A reader says Narendra Modi is aware that he will have to shed his past image, take a diversion, if not a U-turn, make compromises and convert hardliners if he becomes India's prime minister. Other letter topics include: child mortality, Syria crisis, National Day celebrations, driving, health.
Modi will have to mend his ways if becomes PM
I refer to the news article Modi to lead BJP into India elections (September 14).
The fear expressed in the article that Narendra Modi will divide the nation if elected prime minister next year appears to be unfounded. At best, it’s wishful thinking by his political opponents.
An astute and seasoned politician, he knows very well that he will have to shed his past image, take a diversion, if not a U-turn, make compromises and convert hardliners. He cannot lead the nation with the Hindutva agenda.
Despite the fact that there are Hindu and Muslim fundamentalists in India, the country has successfully maintained its secular character.
Even with more than 80 per cent of Hindus, India has neither become a theocratic Hindu state, nor will it ever be.
CS Pathak, Dubai
An event worth looking forward to
The plans for the National Day celebration this year seem to be exciting (42nd National Day set to go off with a bang, September 16).
I have heard a lot about the UAE National Day celebrations from my friends.
This is my first year in the UAE and after reading the article in The National about this year’s celebrations, I am patiently waiting to take part in the birthday celebrations in Abu Dhabi of the great young nation.
Sahil Ahmed, Dubai
Awareness drives can curb diseases
The Muntada event on Alzheimer’s and diabetes, organised by Sheikha Salama bint Hamdan Al Nahyan Foundation was an eye opener for all those who attended it (Doctors warn of growing risk of Alzheimer’s disease, September 16).
Lifestyle plays a crucial role in preventing both diseases. I sincerely thank the organisers for bringing in experts who helped the participants better understand these diseases with their clear presentation and interaction.
More awareness campaigns are needed on these health issues, especially among school and universitie communities.
Ramesh Menon, Abu Dhabi
Diplomacy can solve crisis better
Many of us are relieved that the US did not get the opportunity to strike Syria according to its plans (Ultimatum to Assad on chemical weapons, September 15).
It’s good to know that Russia and the US have given the Assad regime some time to produce a full list of its chemical weapons stockpile and where they are manufactured and stored.
This approach leaves some room for diplomacy to solve the crisis. The question is whether Syria will honestly cooperate.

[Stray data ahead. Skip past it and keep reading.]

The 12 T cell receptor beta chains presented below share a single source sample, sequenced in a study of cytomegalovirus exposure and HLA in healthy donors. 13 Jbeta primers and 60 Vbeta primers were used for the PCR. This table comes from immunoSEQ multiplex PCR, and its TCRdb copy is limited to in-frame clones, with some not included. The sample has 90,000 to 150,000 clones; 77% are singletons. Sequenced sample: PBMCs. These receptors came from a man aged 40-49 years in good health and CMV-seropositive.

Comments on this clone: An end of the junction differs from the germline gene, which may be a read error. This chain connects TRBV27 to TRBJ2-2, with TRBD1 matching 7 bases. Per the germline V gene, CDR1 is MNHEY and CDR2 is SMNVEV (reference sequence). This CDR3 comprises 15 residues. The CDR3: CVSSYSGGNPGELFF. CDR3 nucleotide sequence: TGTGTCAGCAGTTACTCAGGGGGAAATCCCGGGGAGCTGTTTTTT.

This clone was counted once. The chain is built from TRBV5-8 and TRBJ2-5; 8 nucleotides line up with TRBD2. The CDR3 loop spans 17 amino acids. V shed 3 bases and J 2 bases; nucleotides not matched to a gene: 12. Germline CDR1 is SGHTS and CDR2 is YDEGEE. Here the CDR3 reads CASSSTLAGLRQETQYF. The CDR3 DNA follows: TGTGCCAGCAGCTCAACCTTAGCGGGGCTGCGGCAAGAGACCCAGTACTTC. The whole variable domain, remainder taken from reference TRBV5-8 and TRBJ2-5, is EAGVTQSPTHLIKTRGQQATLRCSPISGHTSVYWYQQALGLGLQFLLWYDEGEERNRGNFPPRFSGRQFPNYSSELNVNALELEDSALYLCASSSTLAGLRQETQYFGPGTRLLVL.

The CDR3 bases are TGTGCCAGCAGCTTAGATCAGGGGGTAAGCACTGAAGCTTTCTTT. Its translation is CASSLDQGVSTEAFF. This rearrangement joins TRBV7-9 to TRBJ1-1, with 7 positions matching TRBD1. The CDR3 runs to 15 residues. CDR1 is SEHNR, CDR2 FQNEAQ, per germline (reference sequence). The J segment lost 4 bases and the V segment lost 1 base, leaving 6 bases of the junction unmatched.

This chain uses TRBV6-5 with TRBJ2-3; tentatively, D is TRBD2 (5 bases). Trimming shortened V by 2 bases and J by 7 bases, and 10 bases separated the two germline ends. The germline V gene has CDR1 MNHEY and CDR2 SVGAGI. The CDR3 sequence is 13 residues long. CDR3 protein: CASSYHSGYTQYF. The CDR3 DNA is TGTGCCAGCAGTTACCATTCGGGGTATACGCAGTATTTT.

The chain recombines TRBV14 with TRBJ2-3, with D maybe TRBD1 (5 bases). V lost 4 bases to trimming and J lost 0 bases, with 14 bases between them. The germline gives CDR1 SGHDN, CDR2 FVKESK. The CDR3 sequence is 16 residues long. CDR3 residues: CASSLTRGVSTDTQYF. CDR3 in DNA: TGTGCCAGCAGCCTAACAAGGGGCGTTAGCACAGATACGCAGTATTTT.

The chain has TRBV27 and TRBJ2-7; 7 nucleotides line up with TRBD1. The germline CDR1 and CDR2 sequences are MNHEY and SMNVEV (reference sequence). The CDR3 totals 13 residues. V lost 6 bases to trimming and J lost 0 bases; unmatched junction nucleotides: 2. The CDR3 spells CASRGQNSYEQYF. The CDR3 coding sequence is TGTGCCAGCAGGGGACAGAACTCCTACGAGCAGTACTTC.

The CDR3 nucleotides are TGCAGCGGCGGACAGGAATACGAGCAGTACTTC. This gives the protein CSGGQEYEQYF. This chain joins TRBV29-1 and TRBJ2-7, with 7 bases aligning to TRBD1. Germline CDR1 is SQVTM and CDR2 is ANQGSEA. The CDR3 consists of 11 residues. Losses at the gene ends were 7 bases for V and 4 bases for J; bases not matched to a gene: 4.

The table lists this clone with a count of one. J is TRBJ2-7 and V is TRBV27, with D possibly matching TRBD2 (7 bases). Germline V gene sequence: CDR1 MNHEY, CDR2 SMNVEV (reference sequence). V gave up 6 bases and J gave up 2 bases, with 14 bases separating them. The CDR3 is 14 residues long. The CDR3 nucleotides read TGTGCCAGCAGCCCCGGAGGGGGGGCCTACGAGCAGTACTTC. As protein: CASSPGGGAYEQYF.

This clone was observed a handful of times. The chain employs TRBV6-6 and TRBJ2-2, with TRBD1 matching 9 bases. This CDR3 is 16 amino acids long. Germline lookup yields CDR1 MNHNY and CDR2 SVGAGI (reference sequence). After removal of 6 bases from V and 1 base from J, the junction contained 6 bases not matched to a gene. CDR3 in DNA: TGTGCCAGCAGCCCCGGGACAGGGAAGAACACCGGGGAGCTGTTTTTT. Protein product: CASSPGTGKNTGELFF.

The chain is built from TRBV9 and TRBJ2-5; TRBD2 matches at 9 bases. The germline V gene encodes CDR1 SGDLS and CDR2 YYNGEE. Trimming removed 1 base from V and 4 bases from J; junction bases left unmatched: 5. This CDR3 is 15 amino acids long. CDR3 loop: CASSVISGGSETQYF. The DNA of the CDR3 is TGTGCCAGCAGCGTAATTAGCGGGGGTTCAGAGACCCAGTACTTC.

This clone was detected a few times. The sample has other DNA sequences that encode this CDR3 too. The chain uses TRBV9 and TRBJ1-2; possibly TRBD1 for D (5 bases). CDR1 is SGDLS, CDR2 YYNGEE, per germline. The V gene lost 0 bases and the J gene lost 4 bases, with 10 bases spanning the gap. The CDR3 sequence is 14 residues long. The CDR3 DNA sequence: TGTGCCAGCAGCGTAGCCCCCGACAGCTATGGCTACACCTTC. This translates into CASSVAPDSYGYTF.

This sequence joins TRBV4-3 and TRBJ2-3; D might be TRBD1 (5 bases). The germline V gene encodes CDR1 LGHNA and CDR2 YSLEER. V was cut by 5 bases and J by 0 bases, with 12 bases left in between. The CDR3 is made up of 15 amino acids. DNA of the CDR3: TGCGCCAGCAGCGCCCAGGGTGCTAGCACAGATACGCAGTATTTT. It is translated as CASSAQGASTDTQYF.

If all goes well, this deal could click, because both Russia and the US can take a joint stand on this matter.
Let us hope that the Syria crisis will end peacefully. The world is wary of a military solution to any problem. No one wants another war, another bloodbath.
It is easier to break a country than to build it. Look at Iraq and Afghanistan. If one life can be saved, that should be our goal. At a time when wars and conflicts are raging across the world, most of us seem to have forgotten about the value of human life.
Name withheld by request
Do more to tackle child mortality
The report compiled by global agencies such as the World Health Organization and Unicef that every day about 18,000 children die from diseases across the world is not only bad news, but a shocking one as well (Birthplace lottery for the newborn, September 15).
The report that says child mortality is on the rise rings an alarm bell. The number of child deaths in India alone stood at 1.4 million last year.
The UN members should find effective ways to tackle this issue. Children are the future of a nation.
K Ragavan, India
Reducing speed limit will not help
I am commenting on the news article Cut Dubai speed limits by 10kph, says traffic police chief (September 11).
I don’t think such a move will make a difference. There are people in every society who break rules and laws. Those people tend to be uneducated.
When bad drivers in the UAE drive me crazy, I remember the advice given to me by my driving instructor 26 years ago. He told me: “While driving, just presume that everyone on the road is a novice and likely to violate traffic laws at any time, and you should be fine.” No advice can be more valuable.
Ukhaggis Bhaji, Dubai